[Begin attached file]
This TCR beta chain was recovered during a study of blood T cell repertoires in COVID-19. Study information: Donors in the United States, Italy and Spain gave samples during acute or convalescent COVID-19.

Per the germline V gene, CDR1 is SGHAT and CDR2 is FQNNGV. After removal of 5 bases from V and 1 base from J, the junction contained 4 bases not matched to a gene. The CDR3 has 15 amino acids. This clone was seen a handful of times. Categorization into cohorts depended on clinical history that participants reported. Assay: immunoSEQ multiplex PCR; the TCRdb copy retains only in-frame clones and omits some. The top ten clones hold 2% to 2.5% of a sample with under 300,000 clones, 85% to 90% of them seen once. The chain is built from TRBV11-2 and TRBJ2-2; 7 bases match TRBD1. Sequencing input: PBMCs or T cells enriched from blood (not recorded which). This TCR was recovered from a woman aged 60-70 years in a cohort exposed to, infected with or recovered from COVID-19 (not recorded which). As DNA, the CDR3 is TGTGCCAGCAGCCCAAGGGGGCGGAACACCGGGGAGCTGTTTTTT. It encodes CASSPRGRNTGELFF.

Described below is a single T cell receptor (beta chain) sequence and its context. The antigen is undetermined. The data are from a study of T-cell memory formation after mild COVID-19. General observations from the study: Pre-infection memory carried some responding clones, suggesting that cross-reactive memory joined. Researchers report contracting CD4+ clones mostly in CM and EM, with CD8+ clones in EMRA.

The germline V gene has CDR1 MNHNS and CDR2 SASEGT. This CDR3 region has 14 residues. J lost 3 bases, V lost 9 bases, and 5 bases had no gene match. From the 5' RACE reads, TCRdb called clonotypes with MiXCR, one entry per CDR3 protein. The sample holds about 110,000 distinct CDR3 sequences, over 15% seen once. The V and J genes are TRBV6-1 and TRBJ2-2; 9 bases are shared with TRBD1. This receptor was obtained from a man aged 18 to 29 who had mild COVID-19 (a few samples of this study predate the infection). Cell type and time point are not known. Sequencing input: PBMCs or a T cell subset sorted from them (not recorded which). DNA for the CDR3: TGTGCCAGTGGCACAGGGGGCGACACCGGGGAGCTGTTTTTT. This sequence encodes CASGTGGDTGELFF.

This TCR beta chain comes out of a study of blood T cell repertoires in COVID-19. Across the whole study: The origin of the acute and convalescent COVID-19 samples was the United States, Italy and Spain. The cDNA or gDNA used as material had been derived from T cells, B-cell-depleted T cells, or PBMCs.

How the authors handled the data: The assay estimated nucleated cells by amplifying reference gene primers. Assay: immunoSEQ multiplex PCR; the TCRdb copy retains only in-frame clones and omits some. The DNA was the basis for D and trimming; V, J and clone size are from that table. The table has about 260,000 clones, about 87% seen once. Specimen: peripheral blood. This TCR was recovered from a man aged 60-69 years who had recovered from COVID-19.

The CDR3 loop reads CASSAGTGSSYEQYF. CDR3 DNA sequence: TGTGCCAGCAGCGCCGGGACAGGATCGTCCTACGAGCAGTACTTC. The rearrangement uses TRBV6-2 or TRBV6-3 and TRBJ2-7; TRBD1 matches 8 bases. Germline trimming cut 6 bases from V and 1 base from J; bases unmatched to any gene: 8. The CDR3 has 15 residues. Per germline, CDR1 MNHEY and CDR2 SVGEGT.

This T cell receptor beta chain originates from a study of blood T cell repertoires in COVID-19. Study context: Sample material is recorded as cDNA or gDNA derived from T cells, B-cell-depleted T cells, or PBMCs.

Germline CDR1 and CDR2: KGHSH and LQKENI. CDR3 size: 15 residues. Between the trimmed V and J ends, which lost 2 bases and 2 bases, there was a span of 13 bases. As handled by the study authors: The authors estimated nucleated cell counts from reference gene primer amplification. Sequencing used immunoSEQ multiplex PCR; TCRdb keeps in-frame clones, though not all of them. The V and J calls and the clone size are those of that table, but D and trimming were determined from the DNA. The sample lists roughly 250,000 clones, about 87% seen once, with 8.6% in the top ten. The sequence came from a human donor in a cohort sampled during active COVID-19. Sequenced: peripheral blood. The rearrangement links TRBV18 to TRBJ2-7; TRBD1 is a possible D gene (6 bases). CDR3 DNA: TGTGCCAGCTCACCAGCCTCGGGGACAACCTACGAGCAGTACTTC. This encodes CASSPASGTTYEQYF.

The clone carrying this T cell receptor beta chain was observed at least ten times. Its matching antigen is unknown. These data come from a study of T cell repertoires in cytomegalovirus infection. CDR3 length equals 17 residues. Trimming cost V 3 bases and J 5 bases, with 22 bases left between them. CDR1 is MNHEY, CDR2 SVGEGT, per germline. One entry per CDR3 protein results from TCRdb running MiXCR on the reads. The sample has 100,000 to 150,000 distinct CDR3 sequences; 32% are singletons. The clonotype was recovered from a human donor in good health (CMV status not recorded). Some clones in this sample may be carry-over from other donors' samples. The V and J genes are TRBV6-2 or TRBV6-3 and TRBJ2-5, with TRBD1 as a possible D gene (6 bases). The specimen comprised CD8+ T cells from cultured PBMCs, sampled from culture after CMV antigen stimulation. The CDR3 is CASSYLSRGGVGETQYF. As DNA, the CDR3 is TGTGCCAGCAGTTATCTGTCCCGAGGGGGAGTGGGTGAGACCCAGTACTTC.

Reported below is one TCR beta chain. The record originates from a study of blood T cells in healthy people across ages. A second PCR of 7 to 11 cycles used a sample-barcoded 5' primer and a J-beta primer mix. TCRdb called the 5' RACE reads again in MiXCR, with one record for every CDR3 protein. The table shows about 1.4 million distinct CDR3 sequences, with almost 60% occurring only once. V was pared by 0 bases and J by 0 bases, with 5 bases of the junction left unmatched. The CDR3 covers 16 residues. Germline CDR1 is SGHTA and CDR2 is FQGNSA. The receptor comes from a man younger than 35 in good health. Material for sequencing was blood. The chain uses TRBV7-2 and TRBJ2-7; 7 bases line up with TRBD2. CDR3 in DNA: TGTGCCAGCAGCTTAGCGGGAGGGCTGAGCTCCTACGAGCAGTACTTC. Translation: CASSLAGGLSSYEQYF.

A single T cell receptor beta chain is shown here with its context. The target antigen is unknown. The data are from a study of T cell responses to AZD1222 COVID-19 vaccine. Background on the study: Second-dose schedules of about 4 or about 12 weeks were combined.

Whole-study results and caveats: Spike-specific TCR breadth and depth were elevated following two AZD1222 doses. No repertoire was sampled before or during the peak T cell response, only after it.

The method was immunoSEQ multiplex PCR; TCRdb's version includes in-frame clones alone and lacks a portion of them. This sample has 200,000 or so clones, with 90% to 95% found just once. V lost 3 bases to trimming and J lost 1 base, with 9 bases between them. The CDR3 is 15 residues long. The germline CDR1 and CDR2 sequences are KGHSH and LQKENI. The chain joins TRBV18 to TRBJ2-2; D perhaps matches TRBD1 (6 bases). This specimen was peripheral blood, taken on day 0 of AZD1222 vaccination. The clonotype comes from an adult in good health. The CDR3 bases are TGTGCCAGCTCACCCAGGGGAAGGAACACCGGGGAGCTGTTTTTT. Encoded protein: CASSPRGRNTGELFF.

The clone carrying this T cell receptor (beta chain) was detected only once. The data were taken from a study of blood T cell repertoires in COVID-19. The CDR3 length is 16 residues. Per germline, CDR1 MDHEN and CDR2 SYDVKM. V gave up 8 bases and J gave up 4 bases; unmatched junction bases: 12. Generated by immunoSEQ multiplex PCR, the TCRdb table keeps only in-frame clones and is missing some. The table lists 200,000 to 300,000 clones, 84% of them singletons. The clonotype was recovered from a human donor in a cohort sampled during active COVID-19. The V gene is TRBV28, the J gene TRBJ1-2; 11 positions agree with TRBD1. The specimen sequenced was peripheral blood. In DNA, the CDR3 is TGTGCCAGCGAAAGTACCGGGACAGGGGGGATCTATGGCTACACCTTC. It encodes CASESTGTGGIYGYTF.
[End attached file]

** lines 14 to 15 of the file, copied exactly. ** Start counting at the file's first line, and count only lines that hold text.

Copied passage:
The method was immunoSEQ multiplex PCR; TCRdb's version includes in-frame clones alone and lacks a portion of them. This sample has 200,000 or so clones, with 90% to 95% found just once. V lost 3 bases to trimming and J lost 1 base, with 9 bases between them. The CDR3 is 15 residues long. The germline CDR1 and CDR2 sequences are KGHSH and LQKENI. The chain joins TRBV18 to TRBJ2-2; D perhaps matches TRBD1 (6 bases). This specimen was peripheral blood, taken on day 0 of AZD1222 vaccination. The clonotype comes from an adult in good health. The CDR3 bases are TGTGCCAGCTCACCCAGGGGAAGGAACACCGGGGAGCTGTTTTTT. Encoded protein: CASSPRGRNTGELFF.

The clone carrying this T cell receptor (beta chain) was detected only once. The data were taken from a study of blood T cell repertoires in COVID-19. The CDR3 length is 16 residues. Per germline, CDR1 MDHEN and CDR2 SYDVKM. V gave up 8 bases and J gave up 4 bases; unmatched junction bases: 12. Generated by immunoSEQ multiplex PCR, the TCRdb table keeps only in-frame clones and is missing some. The table lists 200,000 to 300,000 clones, 84% of them singletons. The clonotype was recovered from a human donor in a cohort sampled during active COVID-19. The V gene is TRBV28, the J gene TRBJ1-2; 11 positions agree with TRBD1. The specimen sequenced was peripheral blood. In DNA, the CDR3 is TGTGCCAGCGAAAGTACCGGGACAGGGGGGATCTATGGCTACACCTTC. It encodes CASESTGTGGIYGYTF.